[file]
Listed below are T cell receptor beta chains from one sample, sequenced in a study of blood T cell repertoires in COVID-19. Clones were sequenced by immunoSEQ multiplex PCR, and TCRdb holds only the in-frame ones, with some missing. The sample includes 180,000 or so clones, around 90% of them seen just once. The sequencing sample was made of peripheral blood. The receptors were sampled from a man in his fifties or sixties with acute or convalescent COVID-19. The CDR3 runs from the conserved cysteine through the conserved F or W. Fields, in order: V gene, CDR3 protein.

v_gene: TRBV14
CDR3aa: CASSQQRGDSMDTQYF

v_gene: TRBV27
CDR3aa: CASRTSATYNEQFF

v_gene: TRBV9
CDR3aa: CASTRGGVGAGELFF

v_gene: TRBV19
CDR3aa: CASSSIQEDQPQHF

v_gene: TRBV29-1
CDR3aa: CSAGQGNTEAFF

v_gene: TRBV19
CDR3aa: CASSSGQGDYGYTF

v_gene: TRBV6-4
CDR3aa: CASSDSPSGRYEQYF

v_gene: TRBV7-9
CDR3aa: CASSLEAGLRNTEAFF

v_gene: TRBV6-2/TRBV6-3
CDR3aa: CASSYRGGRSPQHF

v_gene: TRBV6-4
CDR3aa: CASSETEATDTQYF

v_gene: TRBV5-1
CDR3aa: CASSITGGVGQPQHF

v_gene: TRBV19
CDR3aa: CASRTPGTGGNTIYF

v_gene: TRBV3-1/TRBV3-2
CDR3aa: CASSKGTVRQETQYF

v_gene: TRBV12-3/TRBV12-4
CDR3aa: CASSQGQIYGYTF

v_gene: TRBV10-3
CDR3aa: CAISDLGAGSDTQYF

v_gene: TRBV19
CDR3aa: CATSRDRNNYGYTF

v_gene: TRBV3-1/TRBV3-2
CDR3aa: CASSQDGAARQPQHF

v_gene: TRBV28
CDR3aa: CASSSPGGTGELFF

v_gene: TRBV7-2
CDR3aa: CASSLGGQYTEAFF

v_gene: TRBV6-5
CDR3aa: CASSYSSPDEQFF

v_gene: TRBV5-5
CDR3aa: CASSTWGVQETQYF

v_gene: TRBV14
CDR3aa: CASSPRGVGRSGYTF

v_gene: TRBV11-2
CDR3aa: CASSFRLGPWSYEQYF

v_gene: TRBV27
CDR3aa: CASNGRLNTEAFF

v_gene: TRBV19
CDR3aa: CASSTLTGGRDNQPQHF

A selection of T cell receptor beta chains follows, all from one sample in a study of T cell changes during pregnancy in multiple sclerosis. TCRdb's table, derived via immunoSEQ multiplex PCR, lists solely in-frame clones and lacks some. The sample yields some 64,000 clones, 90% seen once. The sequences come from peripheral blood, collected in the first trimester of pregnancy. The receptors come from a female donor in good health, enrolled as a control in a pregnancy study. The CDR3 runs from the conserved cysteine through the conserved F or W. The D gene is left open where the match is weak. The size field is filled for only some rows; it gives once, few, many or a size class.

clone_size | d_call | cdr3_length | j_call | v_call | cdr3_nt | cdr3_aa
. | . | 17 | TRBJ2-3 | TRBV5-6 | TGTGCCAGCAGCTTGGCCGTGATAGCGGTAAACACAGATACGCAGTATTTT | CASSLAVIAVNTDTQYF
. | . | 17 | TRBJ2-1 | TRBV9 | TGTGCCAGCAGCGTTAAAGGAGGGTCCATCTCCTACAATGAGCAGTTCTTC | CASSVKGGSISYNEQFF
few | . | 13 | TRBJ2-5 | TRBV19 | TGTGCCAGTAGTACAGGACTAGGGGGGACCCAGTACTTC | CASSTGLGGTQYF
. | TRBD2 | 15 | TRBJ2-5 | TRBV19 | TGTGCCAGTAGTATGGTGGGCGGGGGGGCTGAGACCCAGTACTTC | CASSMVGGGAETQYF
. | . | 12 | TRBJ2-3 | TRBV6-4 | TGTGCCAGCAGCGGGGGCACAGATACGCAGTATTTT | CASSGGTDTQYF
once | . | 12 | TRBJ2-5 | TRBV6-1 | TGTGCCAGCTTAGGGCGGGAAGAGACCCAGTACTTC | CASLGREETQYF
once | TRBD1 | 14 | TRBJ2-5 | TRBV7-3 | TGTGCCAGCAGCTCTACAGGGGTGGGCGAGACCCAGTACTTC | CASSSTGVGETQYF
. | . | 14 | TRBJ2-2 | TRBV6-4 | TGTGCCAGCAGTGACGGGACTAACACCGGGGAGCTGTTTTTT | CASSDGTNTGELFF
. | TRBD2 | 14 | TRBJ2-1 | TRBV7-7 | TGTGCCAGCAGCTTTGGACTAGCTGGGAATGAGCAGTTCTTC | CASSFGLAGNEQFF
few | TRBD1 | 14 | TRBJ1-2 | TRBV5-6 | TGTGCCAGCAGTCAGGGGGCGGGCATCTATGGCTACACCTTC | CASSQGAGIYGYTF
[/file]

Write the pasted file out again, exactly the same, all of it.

Listed below are T cell receptor beta chains from one sample, sequenced in a study of blood T cell repertoires in COVID-19. Clones were sequenced by immunoSEQ multiplex PCR, and TCRdb holds only the in-frame ones, with some missing. The sample includes 180,000 or so clones, around 90% of them seen just once. The sequencing sample was made of peripheral blood. The receptors were sampled from a man in his fifties or sixties with acute or convalescent COVID-19. The CDR3 runs from the conserved cysteine through the conserved F or W. Fields, in order: V gene, CDR3 protein.

v_gene: TRBV14
CDR3aa: CASSQQRGDSMDTQYF

v_gene: TRBV27
CDR3aa: CASRTSATYNEQFF

v_gene: TRBV9
CDR3aa: CASTRGGVGAGELFF

v_gene: TRBV19
CDR3aa: CASSSIQEDQPQHF

v_gene: TRBV29-1
CDR3aa: CSAGQGNTEAFF

v_gene: TRBV19
CDR3aa: CASSSGQGDYGYTF

v_gene: TRBV6-4
CDR3aa: CASSDSPSGRYEQYF

v_gene: TRBV7-9
CDR3aa: CASSLEAGLRNTEAFF

v_gene: TRBV6-2/TRBV6-3
CDR3aa: CASSYRGGRSPQHF

v_gene: TRBV6-4
CDR3aa: CASSETEATDTQYF

v_gene: TRBV5-1
CDR3aa: CASSITGGVGQPQHF

v_gene: TRBV19
CDR3aa: CASRTPGTGGNTIYF

v_gene: TRBV3-1/TRBV3-2
CDR3aa: CASSKGTVRQETQYF

v_gene: TRBV12-3/TRBV12-4
CDR3aa: CASSQGQIYGYTF

v_gene: TRBV10-3
CDR3aa: CAISDLGAGSDTQYF

v_gene: TRBV19
CDR3aa: CATSRDRNNYGYTF

v_gene: TRBV3-1/TRBV3-2
CDR3aa: CASSQDGAARQPQHF

v_gene: TRBV28
CDR3aa: CASSSPGGTGELFF

v_gene: TRBV7-2
CDR3aa: CASSLGGQYTEAFF

v_gene: TRBV6-5
CDR3aa: CASSYSSPDEQFF

v_gene: TRBV5-5
CDR3aa: CASSTWGVQETQYF

v_gene: TRBV14
CDR3aa: CASSPRGVGRSGYTF

v_gene: TRBV11-2
CDR3aa: CASSFRLGPWSYEQYF

v_gene: TRBV27
CDR3aa: CASNGRLNTEAFF

v_gene: TRBV19
CDR3aa: CASSTLTGGRDNQPQHF

A selection of T cell receptor beta chains follows, all from one sample in a study of T cell changes during pregnancy in multiple sclerosis. TCRdb's table, derived via immunoSEQ multiplex PCR, lists solely in-frame clones and lacks some. The sample yields some 64,000 clones, 90% seen once. The sequences come from peripheral blood, collected in the first trimester of pregnancy. The receptors come from a female donor in good health, enrolled as a control in a pregnancy study. The CDR3 runs from the conserved cysteine through the conserved F or W. The D gene is left open where the match is weak. The size field is filled for only some rows; it gives once, few, many or a size class.

clone_size | d_call | cdr3_length | j_call | v_call | cdr3_nt | cdr3_aa
. | . | 17 | TRBJ2-3 | TRBV5-6 | TGTGCCAGCAGCTTGGCCGTGATAGCGGTAAACACAGATACGCAGTATTTT | CASSLAVIAVNTDTQYF
. | . | 17 | TRBJ2-1 | TRBV9 | TGTGCCAGCAGCGTTAAAGGAGGGTCCATCTCCTACAATGAGCAGTTCTTC | CASSVKGGSISYNEQFF
few | . | 13 | TRBJ2-5 | TRBV19 | TGTGCCAGTAGTACAGGACTAGGGGGGACCCAGTACTTC | CASSTGLGGTQYF
. | TRBD2 | 15 | TRBJ2-5 | TRBV19 | TGTGCCAGTAGTATGGTGGGCGGGGGGGCTGAGACCCAGTACTTC | CASSMVGGGAETQYF
. | . | 12 | TRBJ2-3 | TRBV6-4 | TGTGCCAGCAGCGGGGGCACAGATACGCAGTATTTT | CASSGGTDTQYF
once | . | 12 | TRBJ2-5 | TRBV6-1 | TGTGCCAGCTTAGGGCGGGAAGAGACCCAGTACTTC | CASLGREETQYF
once | TRBD1 | 14 | TRBJ2-5 | TRBV7-3 | TGTGCCAGCAGCTCTACAGGGGTGGGCGAGACCCAGTACTTC | CASSSTGVGETQYF
. | . | 14 | TRBJ2-2 | TRBV6-4 | TGTGCCAGCAGTGACGGGACTAACACCGGGGAGCTGTTTTTT | CASSDGTNTGELFF
. | TRBD2 | 14 | TRBJ2-1 | TRBV7-7 | TGTGCCAGCAGCTTTGGACTAGCTGGGAATGAGCAGTTCTTC | CASSFGLAGNEQFF
few | TRBD1 | 14 | TRBJ1-2 | TRBV5-6 | TGTGCCAGCAGTCAGGGGGCGGGCATCTATGGCTACACCTTC | CASSQGAGIYGYTF